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Do you need motorcycle insurance in florida

Do you need motorcycle insurance in florida

Is motorcycle insurance required in Florida?

Florida motorcycle laws are unique compared to most other states. In most states, motorcycle insurance laws are comparable to other auto laws, but they are not in Florida. Florida motor vehicle drivers, who have four or more wheels, must carry Personal Injury Protection (PIP) as part of their general fault-free Florida insurance. This will guarantee medical bills of up to $ 2,500 as long as the claim is filed within 14 days. If medical bills result from an emergency, as approved by a medical professional, the PIP will pay the maximum of $ 10,000. This PIP is not available to the motorcycle owner, even if the owner already has the PIP of another vehicle. Due to the fact that injuries in a motorcycle accident are likely to be more serious, a motorcyclist is at higher risk of financial disaster after a serious accident.

Florida Motorcycle Registration

Florida motorcycle insurance requirements are based on the owner's financial responsibility versus liability. The owner of the motorcycle is not required to have motorcycle registration insurance. However, the driver is financially responsible if he is charged in a motorcycle accident. The motorcycle owner has three financial responsibility options to choose from.

  1. Purchase liability insurance from a licensed Florida insurance company. This will be the most common way to get coverage.
  2. Certified financial responsibility insurance. This requires posting a bond with a state-licensed business and depositing cash or securities with the Department of Highway and Vehicle Safety (DHSMV).
  3. Obtain a certificate of self-insurance from the Office of Financial Responsibility after providing evidence of pledged equity.

In Florida, when will you be required to carry bodily injury liability insurance?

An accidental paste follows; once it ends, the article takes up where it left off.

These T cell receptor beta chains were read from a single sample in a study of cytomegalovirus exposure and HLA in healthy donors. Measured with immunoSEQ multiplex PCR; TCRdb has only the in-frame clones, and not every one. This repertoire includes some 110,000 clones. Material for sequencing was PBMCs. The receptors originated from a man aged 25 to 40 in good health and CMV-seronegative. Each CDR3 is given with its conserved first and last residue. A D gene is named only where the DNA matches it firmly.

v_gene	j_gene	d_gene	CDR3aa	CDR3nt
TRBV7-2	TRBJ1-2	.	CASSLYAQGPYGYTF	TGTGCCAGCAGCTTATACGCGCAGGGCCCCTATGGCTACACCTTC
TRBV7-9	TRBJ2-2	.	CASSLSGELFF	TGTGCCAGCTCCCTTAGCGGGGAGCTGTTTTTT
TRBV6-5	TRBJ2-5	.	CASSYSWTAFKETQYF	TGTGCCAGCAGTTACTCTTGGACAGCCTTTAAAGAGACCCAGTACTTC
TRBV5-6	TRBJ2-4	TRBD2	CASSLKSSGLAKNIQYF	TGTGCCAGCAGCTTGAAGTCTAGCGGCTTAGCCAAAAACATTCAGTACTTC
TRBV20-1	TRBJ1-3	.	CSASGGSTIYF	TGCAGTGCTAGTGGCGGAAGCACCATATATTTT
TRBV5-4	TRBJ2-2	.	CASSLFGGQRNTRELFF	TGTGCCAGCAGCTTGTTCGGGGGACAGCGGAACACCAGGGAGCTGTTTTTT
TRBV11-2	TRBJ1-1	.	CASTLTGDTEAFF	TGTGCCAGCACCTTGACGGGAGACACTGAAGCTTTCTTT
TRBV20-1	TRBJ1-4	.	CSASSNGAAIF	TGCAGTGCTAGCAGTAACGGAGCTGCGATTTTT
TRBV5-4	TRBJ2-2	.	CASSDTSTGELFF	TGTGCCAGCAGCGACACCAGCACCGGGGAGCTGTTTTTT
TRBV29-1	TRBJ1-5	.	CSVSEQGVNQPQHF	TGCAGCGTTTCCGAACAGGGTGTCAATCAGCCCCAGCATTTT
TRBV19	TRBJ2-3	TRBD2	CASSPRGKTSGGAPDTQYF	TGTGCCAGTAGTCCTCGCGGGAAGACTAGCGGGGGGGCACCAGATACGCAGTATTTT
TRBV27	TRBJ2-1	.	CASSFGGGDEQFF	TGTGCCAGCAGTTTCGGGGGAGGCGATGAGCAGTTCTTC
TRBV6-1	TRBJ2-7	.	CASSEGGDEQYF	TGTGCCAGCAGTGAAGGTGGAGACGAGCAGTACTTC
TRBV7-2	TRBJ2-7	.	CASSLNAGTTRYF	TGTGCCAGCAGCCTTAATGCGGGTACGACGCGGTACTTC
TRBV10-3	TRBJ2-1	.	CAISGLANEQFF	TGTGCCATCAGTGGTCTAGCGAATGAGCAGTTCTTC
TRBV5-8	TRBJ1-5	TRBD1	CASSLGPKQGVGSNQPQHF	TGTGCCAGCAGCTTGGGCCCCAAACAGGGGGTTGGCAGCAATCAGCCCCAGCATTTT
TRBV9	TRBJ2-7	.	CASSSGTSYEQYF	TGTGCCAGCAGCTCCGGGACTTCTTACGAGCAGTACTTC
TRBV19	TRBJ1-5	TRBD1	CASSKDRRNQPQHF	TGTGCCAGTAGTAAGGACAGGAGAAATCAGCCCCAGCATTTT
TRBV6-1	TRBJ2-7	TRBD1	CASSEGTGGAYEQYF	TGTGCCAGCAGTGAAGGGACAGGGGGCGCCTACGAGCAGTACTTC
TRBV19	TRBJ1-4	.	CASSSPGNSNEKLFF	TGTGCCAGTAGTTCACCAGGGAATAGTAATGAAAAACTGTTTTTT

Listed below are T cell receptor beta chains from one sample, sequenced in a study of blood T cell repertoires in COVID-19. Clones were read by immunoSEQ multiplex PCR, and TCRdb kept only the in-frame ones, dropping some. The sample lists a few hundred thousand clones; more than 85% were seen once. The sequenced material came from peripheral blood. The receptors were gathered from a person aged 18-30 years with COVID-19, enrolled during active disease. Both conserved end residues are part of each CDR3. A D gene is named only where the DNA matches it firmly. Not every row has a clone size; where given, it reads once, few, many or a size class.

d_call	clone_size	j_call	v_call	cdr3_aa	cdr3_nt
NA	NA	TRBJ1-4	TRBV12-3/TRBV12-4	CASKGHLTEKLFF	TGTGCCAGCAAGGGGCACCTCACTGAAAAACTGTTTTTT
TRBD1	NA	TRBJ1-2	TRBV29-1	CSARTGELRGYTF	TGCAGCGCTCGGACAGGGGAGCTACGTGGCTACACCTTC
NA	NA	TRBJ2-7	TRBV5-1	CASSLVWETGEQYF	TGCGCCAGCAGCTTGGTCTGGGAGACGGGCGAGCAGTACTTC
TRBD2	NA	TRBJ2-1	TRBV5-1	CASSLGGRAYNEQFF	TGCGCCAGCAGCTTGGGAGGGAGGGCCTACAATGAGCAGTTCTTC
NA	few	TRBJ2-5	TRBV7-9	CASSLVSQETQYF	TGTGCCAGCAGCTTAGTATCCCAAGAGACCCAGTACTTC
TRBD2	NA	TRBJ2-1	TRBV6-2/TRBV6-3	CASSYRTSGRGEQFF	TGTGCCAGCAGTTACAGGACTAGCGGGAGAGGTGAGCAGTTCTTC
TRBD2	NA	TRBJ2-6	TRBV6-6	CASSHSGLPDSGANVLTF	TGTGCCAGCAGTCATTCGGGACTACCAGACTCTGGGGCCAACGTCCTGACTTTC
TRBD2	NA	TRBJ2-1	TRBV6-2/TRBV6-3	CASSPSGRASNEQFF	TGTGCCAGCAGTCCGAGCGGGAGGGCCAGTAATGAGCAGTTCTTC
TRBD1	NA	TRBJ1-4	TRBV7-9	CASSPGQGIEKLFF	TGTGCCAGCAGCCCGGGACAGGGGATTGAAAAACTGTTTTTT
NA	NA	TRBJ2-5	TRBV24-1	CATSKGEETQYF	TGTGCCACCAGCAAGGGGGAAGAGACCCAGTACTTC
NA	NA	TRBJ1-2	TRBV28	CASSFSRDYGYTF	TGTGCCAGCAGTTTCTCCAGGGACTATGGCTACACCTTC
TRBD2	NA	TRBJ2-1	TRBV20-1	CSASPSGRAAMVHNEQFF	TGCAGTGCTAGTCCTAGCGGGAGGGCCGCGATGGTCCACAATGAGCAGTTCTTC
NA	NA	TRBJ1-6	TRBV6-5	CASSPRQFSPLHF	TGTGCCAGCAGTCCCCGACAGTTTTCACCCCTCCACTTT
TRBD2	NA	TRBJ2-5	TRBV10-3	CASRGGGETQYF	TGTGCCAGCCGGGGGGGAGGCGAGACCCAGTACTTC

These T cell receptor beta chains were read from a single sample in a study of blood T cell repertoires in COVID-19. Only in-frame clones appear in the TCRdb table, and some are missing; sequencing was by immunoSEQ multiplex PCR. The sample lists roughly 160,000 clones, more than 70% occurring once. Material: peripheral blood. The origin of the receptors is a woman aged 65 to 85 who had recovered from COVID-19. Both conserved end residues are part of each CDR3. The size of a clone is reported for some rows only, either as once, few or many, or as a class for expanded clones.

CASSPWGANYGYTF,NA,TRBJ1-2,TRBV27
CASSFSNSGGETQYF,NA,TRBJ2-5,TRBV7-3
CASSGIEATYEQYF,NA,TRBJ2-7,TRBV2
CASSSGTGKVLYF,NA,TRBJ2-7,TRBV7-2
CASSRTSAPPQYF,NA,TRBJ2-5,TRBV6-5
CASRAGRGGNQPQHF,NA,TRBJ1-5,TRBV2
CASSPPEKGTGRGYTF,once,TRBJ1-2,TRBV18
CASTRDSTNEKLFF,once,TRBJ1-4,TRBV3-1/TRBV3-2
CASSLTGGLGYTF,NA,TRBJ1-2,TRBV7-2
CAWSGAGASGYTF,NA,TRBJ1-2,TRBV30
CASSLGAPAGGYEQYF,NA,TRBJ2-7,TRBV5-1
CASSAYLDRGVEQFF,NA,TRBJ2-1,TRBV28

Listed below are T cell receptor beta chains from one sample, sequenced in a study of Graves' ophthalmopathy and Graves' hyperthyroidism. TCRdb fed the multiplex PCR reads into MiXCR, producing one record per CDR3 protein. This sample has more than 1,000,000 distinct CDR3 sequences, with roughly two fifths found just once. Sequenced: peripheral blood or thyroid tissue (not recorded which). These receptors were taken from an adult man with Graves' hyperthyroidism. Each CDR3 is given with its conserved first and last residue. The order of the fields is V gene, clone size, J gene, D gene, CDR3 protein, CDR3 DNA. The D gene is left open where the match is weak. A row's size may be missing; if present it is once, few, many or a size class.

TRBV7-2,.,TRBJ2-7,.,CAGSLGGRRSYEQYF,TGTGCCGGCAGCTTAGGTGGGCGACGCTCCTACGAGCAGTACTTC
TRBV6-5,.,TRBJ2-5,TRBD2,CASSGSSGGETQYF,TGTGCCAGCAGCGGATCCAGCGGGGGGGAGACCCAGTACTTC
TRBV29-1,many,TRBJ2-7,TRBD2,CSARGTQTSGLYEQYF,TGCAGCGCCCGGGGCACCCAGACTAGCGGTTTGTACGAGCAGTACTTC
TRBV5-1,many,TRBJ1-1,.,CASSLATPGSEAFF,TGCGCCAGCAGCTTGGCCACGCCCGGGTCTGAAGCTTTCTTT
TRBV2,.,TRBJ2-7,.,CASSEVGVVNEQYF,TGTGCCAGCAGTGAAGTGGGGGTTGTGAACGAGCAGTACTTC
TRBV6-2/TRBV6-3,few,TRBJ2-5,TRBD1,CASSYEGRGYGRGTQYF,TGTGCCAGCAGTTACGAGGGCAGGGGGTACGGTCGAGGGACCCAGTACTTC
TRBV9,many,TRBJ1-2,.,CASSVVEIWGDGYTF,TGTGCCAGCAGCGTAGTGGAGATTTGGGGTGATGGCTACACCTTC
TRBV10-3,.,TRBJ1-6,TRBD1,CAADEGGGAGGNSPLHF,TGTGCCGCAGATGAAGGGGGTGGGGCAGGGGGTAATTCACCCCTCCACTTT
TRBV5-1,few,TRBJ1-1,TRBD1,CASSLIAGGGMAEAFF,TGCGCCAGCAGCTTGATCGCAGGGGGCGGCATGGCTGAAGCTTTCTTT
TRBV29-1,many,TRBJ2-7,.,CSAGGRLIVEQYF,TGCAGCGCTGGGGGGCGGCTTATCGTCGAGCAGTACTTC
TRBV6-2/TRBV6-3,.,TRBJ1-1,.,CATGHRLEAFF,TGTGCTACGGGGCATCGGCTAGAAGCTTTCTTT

The state's minimum liability coverage requirements for other passenger vehicles are guidelines that can be used to determine how much coverage is required.

  • $ 10,000 for an injured person
  • $ 20,000 for two or more injured people
  • $ 10,000 per accident in property damage liability.

Does Florida's fault-free coverage apply to motorcycles?

Florida is a "bug-free" state that requires personal injury protection coverage for your personal four-wheeler or more. Error-free coverage ensures that all medical bills are paid regardless of who was at fault for the accident. The no-fault laws do not apply to motorcycles.

This means that any motorcycle rider must claim compensation from the other rider's insurance for medical bills, loss of income, pain, suffering, and damage to the motorcycle. They are not required to meet any thresholds or test the severity of injuries like drivers of other personal vehicles. It can potentially be beneficial to the motorcycle owner to obtain uninsured motorist coverage (UMC) in the event of a collision with a driver who does not have liability insurance.

About 13% of drivers nationwide drive on highways without insurance. Based on recent data such as 2019, the number of uninsured motorists in Florida often ranks first in the uninsured state, with 26.7% of drivers on the road. This means that 1 in 4 drivers on Florida roads does not have any type of liability insurance. This is scary if one of these drivers seriously injures you and you are unable to go after your insurance company for compensation. 

What are the penalties for not having motorcycle insurance in Florida?

Although motorcycle insurance is not required to register a bicycle in Florida, there are penalties if you are in an accident and do not have insurance. If you are accused of an accident, you are financially responsible for bodily injury and property damage. If liability coverage was not in effect at the time of the accident, you could face serious consequences, including:

  • Suspend your driving privileges
  • After your registration, your trademark is pending
  • Be required to purchase bodily injury / property damage liability coverage for a period of three years
  • Have civil provisions against you

In other words, motorcycle coverage is not mandatory until after it has caused an accident.